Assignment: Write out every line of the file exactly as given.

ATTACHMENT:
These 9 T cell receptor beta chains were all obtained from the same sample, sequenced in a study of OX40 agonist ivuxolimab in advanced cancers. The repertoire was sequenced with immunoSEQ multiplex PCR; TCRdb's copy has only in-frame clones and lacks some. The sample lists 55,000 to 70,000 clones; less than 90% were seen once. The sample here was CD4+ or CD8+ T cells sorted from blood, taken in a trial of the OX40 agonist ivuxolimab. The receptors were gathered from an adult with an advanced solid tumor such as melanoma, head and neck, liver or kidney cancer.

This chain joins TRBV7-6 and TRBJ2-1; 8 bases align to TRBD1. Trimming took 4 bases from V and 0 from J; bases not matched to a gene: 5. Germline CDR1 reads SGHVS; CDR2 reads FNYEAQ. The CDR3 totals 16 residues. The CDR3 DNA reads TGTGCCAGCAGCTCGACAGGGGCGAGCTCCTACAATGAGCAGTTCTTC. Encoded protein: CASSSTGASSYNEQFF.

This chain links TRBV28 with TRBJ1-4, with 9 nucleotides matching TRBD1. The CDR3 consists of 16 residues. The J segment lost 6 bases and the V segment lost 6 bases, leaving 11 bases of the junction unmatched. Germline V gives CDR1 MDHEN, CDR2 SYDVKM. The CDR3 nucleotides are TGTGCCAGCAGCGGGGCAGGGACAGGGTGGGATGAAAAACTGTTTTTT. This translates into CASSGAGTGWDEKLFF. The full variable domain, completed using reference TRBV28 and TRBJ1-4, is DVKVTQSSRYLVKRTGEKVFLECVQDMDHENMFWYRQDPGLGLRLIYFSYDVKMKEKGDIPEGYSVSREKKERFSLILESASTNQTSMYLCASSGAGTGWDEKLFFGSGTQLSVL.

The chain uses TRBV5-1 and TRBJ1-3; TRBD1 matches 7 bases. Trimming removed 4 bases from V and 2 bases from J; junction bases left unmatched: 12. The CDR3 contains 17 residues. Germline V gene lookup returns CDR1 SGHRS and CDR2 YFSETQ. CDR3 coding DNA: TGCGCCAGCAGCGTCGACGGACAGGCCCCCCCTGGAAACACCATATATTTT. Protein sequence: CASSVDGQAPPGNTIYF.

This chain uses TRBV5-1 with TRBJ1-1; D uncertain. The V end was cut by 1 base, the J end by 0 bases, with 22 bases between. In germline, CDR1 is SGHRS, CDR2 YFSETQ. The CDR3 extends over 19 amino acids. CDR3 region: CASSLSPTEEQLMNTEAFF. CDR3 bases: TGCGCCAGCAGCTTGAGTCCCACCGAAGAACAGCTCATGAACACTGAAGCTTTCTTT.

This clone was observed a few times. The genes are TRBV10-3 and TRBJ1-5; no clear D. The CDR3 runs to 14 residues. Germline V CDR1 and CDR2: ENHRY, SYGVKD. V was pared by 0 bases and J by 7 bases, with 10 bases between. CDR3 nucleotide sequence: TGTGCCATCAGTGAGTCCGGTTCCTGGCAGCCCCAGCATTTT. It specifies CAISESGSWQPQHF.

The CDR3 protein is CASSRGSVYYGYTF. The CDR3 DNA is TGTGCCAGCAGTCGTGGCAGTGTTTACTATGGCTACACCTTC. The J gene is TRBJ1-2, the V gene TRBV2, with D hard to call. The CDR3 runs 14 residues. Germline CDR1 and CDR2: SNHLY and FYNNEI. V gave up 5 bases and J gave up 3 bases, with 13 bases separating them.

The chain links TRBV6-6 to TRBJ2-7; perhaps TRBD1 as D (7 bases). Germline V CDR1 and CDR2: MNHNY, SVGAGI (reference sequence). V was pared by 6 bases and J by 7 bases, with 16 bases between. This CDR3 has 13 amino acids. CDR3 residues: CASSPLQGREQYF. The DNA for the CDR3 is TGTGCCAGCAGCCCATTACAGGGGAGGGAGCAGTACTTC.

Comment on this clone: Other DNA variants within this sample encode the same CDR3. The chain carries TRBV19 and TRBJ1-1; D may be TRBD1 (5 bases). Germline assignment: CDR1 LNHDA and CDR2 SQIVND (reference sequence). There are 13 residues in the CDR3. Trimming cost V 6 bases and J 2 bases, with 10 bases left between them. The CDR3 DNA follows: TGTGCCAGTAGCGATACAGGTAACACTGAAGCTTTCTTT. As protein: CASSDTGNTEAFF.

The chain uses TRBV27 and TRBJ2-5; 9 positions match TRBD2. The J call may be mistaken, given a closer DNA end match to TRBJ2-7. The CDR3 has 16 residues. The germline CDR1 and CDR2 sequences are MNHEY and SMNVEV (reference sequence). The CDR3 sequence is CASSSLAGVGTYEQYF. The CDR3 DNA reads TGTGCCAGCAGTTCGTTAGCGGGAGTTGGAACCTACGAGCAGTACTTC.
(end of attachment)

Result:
These 9 T cell receptor beta chains were all obtained from the same sample, sequenced in a study of OX40 agonist ivuxolimab in advanced cancers. The repertoire was sequenced with immunoSEQ multiplex PCR; TCRdb's copy has only in-frame clones and lacks some. The sample lists 55,000 to 70,000 clones; less than 90% were seen once. The sample here was CD4+ or CD8+ T cells sorted from blood, taken in a trial of the OX40 agonist ivuxolimab. The receptors were gathered from an adult with an advanced solid tumor such as melanoma, head and neck, liver or kidney cancer.

This chain joins TRBV7-6 and TRBJ2-1; 8 bases align to TRBD1. Trimming took 4 bases from V and 0 from J; bases not matched to a gene: 5. Germline CDR1 reads SGHVS; CDR2 reads FNYEAQ. The CDR3 totals 16 residues. The CDR3 DNA reads TGTGCCAGCAGCTCGACAGGGGCGAGCTCCTACAATGAGCAGTTCTTC. Encoded protein: CASSSTGASSYNEQFF.

This chain links TRBV28 with TRBJ1-4, with 9 nucleotides matching TRBD1. The CDR3 consists of 16 residues. The J segment lost 6 bases and the V segment lost 6 bases, leaving 11 bases of the junction unmatched. Germline V gives CDR1 MDHEN, CDR2 SYDVKM. The CDR3 nucleotides are TGTGCCAGCAGCGGGGCAGGGACAGGGTGGGATGAAAAACTGTTTTTT. This translates into CASSGAGTGWDEKLFF. The full variable domain, completed using reference TRBV28 and TRBJ1-4, is DVKVTQSSRYLVKRTGEKVFLECVQDMDHENMFWYRQDPGLGLRLIYFSYDVKMKEKGDIPEGYSVSREKKERFSLILESASTNQTSMYLCASSGAGTGWDEKLFFGSGTQLSVL.

The chain uses TRBV5-1 and TRBJ1-3; TRBD1 matches 7 bases. Trimming removed 4 bases from V and 2 bases from J; junction bases left unmatched: 12. The CDR3 contains 17 residues. Germline V gene lookup returns CDR1 SGHRS and CDR2 YFSETQ. CDR3 coding DNA: TGCGCCAGCAGCGTCGACGGACAGGCCCCCCCTGGAAACACCATATATTTT. Protein sequence: CASSVDGQAPPGNTIYF.

This chain uses TRBV5-1 with TRBJ1-1; D uncertain. The V end was cut by 1 base, the J end by 0 bases, with 22 bases between. In germline, CDR1 is SGHRS, CDR2 YFSETQ. The CDR3 extends over 19 amino acids. CDR3 region: CASSLSPTEEQLMNTEAFF. CDR3 bases: TGCGCCAGCAGCTTGAGTCCCACCGAAGAACAGCTCATGAACACTGAAGCTTTCTTT.

This clone was observed a few times. The genes are TRBV10-3 and TRBJ1-5; no clear D. The CDR3 runs to 14 residues. Germline V CDR1 and CDR2: ENHRY, SYGVKD. V was pared by 0 bases and J by 7 bases, with 10 bases between. CDR3 nucleotide sequence: TGTGCCATCAGTGAGTCCGGTTCCTGGCAGCCCCAGCATTTT. It specifies CAISESGSWQPQHF.

The CDR3 protein is CASSRGSVYYGYTF. The CDR3 DNA is TGTGCCAGCAGTCGTGGCAGTGTTTACTATGGCTACACCTTC. The J gene is TRBJ1-2, the V gene TRBV2, with D hard to call. The CDR3 runs 14 residues. Germline CDR1 and CDR2: SNHLY and FYNNEI. V gave up 5 bases and J gave up 3 bases, with 13 bases separating them.

The chain links TRBV6-6 to TRBJ2-7; perhaps TRBD1 as D (7 bases). Germline V CDR1 and CDR2: MNHNY, SVGAGI (reference sequence). V was pared by 6 bases and J by 7 bases, with 16 bases between. This CDR3 has 13 amino acids. CDR3 residues: CASSPLQGREQYF. The DNA for the CDR3 is TGTGCCAGCAGCCCATTACAGGGGAGGGAGCAGTACTTC.

Comment on this clone: Other DNA variants within this sample encode the same CDR3. The chain carries TRBV19 and TRBJ1-1; D may be TRBD1 (5 bases). Germline assignment: CDR1 LNHDA and CDR2 SQIVND (reference sequence). There are 13 residues in the CDR3. Trimming cost V 6 bases and J 2 bases, with 10 bases left between them. The CDR3 DNA follows: TGTGCCAGTAGCGATACAGGTAACACTGAAGCTTTCTTT. As protein: CASSDTGNTEAFF.

The chain uses TRBV27 and TRBJ2-5; 9 positions match TRBD2. The J call may be mistaken, given a closer DNA end match to TRBJ2-7. The CDR3 has 16 residues. The germline CDR1 and CDR2 sequences are MNHEY and SMNVEV (reference sequence). The CDR3 sequence is CASSSLAGVGTYEQYF. The CDR3 DNA reads TGTGCCAGCAGTTCGTTAGCGGGAGTTGGAACCTACGAGCAGTACTTC.